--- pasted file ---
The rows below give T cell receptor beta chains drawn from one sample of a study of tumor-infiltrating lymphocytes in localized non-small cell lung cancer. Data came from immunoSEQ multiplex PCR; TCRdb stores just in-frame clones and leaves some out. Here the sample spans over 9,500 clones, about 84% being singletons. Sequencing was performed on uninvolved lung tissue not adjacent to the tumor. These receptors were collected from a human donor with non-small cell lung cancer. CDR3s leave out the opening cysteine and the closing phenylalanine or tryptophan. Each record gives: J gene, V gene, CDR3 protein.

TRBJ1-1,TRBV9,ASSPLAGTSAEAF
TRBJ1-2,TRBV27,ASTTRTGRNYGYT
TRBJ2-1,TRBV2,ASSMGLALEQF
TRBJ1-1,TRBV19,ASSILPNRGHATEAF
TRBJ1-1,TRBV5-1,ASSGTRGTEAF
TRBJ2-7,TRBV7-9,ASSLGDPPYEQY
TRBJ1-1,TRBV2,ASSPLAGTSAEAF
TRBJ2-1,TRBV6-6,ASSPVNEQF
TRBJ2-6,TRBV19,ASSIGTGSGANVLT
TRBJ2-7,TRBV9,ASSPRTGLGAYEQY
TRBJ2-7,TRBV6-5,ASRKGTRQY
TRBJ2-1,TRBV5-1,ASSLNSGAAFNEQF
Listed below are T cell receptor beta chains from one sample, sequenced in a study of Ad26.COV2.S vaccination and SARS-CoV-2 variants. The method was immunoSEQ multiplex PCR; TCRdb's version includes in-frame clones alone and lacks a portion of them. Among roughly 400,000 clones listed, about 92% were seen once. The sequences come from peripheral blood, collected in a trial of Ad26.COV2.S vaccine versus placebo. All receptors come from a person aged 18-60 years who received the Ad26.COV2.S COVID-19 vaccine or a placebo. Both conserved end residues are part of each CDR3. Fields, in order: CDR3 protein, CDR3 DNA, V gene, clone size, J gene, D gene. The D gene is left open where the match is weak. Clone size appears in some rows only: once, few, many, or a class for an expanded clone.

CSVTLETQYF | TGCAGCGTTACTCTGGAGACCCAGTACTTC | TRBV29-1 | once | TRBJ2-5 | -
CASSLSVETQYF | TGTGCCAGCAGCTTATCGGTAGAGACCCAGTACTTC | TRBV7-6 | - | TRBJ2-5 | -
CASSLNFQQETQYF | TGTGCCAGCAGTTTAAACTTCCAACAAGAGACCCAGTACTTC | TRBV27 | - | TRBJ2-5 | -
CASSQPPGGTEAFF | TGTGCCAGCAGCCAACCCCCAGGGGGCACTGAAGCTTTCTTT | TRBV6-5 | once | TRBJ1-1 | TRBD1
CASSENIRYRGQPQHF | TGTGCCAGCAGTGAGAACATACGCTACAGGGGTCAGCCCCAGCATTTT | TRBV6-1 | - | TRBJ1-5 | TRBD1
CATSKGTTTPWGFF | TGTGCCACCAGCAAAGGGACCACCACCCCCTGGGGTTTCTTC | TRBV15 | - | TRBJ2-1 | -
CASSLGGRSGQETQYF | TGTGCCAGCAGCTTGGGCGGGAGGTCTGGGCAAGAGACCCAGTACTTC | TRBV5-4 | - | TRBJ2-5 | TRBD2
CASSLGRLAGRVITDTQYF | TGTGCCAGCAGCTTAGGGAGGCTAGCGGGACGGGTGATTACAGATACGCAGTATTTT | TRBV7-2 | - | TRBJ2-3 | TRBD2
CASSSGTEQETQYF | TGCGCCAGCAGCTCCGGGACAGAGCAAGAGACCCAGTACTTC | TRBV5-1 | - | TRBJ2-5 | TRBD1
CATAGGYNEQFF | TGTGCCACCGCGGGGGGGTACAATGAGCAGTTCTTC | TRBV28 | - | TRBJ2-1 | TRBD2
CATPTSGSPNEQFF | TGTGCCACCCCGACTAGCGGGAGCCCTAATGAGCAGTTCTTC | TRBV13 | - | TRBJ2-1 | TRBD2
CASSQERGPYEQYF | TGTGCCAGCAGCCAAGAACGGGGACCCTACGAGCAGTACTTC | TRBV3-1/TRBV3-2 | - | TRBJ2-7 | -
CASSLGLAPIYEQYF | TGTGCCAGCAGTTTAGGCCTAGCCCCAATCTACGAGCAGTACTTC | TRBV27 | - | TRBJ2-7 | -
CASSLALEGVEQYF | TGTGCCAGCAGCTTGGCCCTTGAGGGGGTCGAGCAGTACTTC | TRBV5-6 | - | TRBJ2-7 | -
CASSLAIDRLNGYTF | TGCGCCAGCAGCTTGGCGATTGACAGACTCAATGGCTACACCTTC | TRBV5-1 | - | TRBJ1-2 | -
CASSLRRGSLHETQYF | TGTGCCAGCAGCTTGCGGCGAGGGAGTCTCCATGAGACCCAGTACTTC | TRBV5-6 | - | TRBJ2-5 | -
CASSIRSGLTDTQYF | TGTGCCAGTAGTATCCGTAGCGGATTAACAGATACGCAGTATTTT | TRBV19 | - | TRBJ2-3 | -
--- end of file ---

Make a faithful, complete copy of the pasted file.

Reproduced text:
The rows below give T cell receptor beta chains drawn from one sample of a study of tumor-infiltrating lymphocytes in localized non-small cell lung cancer. Data came from immunoSEQ multiplex PCR; TCRdb stores just in-frame clones and leaves some out. Here the sample spans over 9,500 clones, about 84% being singletons. Sequencing was performed on uninvolved lung tissue not adjacent to the tumor. These receptors were collected from a human donor with non-small cell lung cancer. CDR3s leave out the opening cysteine and the closing phenylalanine or tryptophan. Each record gives: J gene, V gene, CDR3 protein.

TRBJ1-1,TRBV9,ASSPLAGTSAEAF
TRBJ1-2,TRBV27,ASTTRTGRNYGYT
TRBJ2-1,TRBV2,ASSMGLALEQF
TRBJ1-1,TRBV19,ASSILPNRGHATEAF
TRBJ1-1,TRBV5-1,ASSGTRGTEAF
TRBJ2-7,TRBV7-9,ASSLGDPPYEQY
TRBJ1-1,TRBV2,ASSPLAGTSAEAF
TRBJ2-1,TRBV6-6,ASSPVNEQF
TRBJ2-6,TRBV19,ASSIGTGSGANVLT
TRBJ2-7,TRBV9,ASSPRTGLGAYEQY
TRBJ2-7,TRBV6-5,ASRKGTRQY
TRBJ2-1,TRBV5-1,ASSLNSGAAFNEQF
Listed below are T cell receptor beta chains from one sample, sequenced in a study of Ad26.COV2.S vaccination and SARS-CoV-2 variants. The method was immunoSEQ multiplex PCR; TCRdb's version includes in-frame clones alone and lacks a portion of them. Among roughly 400,000 clones listed, about 92% were seen once. The sequences come from peripheral blood, collected in a trial of Ad26.COV2.S vaccine versus placebo. All receptors come from a person aged 18-60 years who received the Ad26.COV2.S COVID-19 vaccine or a placebo. Both conserved end residues are part of each CDR3. Fields, in order: CDR3 protein, CDR3 DNA, V gene, clone size, J gene, D gene. The D gene is left open where the match is weak. Clone size appears in some rows only: once, few, many, or a class for an expanded clone.

CSVTLETQYF | TGCAGCGTTACTCTGGAGACCCAGTACTTC | TRBV29-1 | once | TRBJ2-5 | -
CASSLSVETQYF | TGTGCCAGCAGCTTATCGGTAGAGACCCAGTACTTC | TRBV7-6 | - | TRBJ2-5 | -
CASSLNFQQETQYF | TGTGCCAGCAGTTTAAACTTCCAACAAGAGACCCAGTACTTC | TRBV27 | - | TRBJ2-5 | -
CASSQPPGGTEAFF | TGTGCCAGCAGCCAACCCCCAGGGGGCACTGAAGCTTTCTTT | TRBV6-5 | once | TRBJ1-1 | TRBD1
CASSENIRYRGQPQHF | TGTGCCAGCAGTGAGAACATACGCTACAGGGGTCAGCCCCAGCATTTT | TRBV6-1 | - | TRBJ1-5 | TRBD1
CATSKGTTTPWGFF | TGTGCCACCAGCAAAGGGACCACCACCCCCTGGGGTTTCTTC | TRBV15 | - | TRBJ2-1 | -
CASSLGGRSGQETQYF | TGTGCCAGCAGCTTGGGCGGGAGGTCTGGGCAAGAGACCCAGTACTTC | TRBV5-4 | - | TRBJ2-5 | TRBD2
CASSLGRLAGRVITDTQYF | TGTGCCAGCAGCTTAGGGAGGCTAGCGGGACGGGTGATTACAGATACGCAGTATTTT | TRBV7-2 | - | TRBJ2-3 | TRBD2
CASSSGTEQETQYF | TGCGCCAGCAGCTCCGGGACAGAGCAAGAGACCCAGTACTTC | TRBV5-1 | - | TRBJ2-5 | TRBD1
CATAGGYNEQFF | TGTGCCACCGCGGGGGGGTACAATGAGCAGTTCTTC | TRBV28 | - | TRBJ2-1 | TRBD2
CATPTSGSPNEQFF | TGTGCCACCCCGACTAGCGGGAGCCCTAATGAGCAGTTCTTC | TRBV13 | - | TRBJ2-1 | TRBD2
CASSQERGPYEQYF | TGTGCCAGCAGCCAAGAACGGGGACCCTACGAGCAGTACTTC | TRBV3-1/TRBV3-2 | - | TRBJ2-7 | -
CASSLGLAPIYEQYF | TGTGCCAGCAGTTTAGGCCTAGCCCCAATCTACGAGCAGTACTTC | TRBV27 | - | TRBJ2-7 | -
CASSLALEGVEQYF | TGTGCCAGCAGCTTGGCCCTTGAGGGGGTCGAGCAGTACTTC | TRBV5-6 | - | TRBJ2-7 | -
CASSLAIDRLNGYTF | TGCGCCAGCAGCTTGGCGATTGACAGACTCAATGGCTACACCTTC | TRBV5-1 | - | TRBJ1-2 | -
CASSLRRGSLHETQYF | TGTGCCAGCAGCTTGCGGCGAGGGAGTCTCCATGAGACCCAGTACTTC | TRBV5-6 | - | TRBJ2-5 | -
CASSIRSGLTDTQYF | TGTGCCAGTAGTATCCGTAGCGGATTAACAGATACGCAGTATTTT | TRBV19 | - | TRBJ2-3 | -